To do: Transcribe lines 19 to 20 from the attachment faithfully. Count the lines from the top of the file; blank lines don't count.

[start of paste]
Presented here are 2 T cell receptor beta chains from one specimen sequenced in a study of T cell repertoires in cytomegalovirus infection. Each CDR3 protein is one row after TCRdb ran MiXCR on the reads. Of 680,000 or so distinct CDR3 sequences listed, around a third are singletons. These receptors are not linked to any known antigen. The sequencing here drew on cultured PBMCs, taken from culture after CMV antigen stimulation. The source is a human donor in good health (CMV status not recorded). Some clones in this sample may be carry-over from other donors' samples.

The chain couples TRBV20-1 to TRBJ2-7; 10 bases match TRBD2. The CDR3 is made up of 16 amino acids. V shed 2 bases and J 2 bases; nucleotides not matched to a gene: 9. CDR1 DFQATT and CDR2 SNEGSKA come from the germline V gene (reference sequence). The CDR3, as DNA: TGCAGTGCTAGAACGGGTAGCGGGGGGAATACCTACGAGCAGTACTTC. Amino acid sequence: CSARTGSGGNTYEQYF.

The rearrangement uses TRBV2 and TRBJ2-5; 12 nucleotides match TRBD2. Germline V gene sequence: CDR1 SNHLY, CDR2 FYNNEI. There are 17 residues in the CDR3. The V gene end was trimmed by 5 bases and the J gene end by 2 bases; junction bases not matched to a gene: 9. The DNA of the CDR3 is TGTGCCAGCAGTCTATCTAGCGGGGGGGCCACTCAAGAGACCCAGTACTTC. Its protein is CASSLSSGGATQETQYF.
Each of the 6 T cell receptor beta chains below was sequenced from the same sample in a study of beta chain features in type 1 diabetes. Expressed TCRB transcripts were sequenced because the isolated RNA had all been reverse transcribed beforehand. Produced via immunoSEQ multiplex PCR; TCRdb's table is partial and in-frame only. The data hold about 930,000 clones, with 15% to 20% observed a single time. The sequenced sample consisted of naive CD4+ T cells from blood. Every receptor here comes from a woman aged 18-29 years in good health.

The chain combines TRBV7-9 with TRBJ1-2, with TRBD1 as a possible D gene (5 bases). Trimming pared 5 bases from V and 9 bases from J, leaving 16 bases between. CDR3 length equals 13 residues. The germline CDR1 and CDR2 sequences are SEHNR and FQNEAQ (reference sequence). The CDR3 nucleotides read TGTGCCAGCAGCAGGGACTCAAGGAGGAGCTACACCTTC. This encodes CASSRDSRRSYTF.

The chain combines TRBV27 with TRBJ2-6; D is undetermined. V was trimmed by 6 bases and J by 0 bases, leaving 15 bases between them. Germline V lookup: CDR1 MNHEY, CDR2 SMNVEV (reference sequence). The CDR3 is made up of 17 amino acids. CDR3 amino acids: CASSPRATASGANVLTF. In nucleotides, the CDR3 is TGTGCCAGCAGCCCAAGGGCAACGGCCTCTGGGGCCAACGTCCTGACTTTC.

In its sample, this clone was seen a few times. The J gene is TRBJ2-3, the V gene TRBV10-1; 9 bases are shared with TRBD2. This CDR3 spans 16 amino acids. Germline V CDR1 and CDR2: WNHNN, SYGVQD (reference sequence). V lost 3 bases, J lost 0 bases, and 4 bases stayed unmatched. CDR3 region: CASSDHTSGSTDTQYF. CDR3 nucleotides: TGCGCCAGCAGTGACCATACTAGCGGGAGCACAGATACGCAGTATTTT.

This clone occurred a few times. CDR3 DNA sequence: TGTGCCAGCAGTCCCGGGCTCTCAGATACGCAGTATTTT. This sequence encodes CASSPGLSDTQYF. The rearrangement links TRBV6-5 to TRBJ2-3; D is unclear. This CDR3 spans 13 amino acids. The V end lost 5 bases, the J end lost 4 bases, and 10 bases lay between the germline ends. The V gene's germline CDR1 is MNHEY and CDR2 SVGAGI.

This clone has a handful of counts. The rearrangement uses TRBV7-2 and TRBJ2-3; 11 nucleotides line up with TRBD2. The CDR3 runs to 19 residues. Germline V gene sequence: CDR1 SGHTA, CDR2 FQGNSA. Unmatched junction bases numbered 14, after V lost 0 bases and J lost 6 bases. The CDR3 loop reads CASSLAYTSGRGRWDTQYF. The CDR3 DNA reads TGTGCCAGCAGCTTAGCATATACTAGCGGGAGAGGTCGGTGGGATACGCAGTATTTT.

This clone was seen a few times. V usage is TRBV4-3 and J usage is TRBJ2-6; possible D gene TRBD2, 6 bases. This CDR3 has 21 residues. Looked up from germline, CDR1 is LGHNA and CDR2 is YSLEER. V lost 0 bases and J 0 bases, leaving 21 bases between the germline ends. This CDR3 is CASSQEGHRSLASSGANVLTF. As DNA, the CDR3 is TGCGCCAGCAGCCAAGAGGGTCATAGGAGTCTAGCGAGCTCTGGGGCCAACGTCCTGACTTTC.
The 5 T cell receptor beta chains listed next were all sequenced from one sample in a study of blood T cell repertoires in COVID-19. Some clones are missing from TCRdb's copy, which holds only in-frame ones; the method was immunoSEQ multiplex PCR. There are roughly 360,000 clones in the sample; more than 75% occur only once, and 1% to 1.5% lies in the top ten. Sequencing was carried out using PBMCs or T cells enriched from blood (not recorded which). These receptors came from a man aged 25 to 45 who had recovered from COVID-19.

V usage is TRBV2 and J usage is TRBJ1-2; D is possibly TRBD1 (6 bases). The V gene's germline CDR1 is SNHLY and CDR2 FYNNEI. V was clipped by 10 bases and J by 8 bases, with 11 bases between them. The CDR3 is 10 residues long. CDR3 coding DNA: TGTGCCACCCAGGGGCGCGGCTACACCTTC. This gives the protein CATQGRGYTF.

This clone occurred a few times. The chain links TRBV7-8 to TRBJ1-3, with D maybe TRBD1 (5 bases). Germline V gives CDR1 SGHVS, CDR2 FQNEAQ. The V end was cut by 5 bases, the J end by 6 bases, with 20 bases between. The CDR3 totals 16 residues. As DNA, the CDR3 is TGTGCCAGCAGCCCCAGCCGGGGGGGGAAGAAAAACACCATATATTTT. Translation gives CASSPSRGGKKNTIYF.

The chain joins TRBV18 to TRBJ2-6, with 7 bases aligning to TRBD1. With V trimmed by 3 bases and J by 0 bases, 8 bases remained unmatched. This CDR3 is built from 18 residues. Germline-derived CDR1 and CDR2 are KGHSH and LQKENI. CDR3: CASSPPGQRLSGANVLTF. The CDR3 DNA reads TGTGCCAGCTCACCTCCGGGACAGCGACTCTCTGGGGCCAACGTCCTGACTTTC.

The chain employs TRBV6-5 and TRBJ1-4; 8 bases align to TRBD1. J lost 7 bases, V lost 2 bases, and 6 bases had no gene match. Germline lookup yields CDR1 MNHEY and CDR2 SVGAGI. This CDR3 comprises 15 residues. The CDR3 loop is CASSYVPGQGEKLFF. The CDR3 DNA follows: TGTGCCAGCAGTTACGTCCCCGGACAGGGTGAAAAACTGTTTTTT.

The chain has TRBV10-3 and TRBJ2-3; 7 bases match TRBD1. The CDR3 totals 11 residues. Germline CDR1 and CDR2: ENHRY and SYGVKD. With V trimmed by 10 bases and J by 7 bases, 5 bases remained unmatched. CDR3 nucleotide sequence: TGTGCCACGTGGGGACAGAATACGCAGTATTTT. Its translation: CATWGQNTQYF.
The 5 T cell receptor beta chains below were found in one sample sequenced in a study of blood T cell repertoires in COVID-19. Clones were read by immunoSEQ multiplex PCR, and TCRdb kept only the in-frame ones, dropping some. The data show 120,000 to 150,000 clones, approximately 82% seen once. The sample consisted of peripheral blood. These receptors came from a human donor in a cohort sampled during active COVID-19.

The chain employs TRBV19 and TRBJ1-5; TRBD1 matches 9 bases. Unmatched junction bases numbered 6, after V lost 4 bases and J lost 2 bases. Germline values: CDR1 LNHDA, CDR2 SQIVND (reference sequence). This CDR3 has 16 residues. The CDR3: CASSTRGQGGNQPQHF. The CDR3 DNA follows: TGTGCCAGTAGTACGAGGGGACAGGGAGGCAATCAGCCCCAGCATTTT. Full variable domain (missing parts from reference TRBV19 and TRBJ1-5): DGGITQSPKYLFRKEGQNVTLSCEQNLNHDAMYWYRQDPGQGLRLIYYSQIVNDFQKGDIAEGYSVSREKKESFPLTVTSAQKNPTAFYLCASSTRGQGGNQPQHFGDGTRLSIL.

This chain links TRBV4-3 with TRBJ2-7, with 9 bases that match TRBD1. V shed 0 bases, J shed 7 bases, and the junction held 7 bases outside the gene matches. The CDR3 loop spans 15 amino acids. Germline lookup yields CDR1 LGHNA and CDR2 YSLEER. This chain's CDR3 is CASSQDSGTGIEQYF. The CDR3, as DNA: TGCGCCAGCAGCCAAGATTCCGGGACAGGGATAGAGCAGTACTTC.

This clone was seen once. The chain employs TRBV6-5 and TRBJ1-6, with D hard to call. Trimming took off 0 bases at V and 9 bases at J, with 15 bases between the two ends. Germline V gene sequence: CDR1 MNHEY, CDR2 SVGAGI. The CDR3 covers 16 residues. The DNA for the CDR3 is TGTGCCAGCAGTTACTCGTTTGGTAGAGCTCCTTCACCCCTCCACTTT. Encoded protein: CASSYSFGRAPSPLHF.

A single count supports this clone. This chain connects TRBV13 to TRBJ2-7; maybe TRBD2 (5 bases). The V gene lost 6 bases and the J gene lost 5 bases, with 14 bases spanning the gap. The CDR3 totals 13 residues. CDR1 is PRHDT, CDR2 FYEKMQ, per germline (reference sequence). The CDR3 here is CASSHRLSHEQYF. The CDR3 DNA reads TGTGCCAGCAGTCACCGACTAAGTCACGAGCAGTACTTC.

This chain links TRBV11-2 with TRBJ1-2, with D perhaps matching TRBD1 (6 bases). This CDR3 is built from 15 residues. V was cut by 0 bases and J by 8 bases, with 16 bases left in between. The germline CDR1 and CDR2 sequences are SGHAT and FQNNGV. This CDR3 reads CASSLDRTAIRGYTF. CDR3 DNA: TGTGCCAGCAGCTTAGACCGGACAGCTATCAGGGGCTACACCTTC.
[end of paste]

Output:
This chain links TRBV4-3 with TRBJ2-7, with 9 bases that match TRBD1. V shed 0 bases, J shed 7 bases, and the junction held 7 bases outside the gene matches. The CDR3 loop spans 15 amino acids. Germline lookup yields CDR1 LGHNA and CDR2 YSLEER. This chain's CDR3 is CASSQDSGTGIEQYF. The CDR3, as DNA: TGCGCCAGCAGCCAAGATTCCGGGACAGGGATAGAGCAGTACTTC.

This clone was seen once. The chain employs TRBV6-5 and TRBJ1-6, with D hard to call. Trimming took off 0 bases at V and 9 bases at J, with 15 bases between the two ends. Germline V gene sequence: CDR1 MNHEY, CDR2 SVGAGI. The CDR3 covers 16 residues. The DNA for the CDR3 is TGTGCCAGCAGTTACTCGTTTGGTAGAGCTCCTTCACCCCTCCACTTT. Encoded protein: CASSYSFGRAPSPLHF.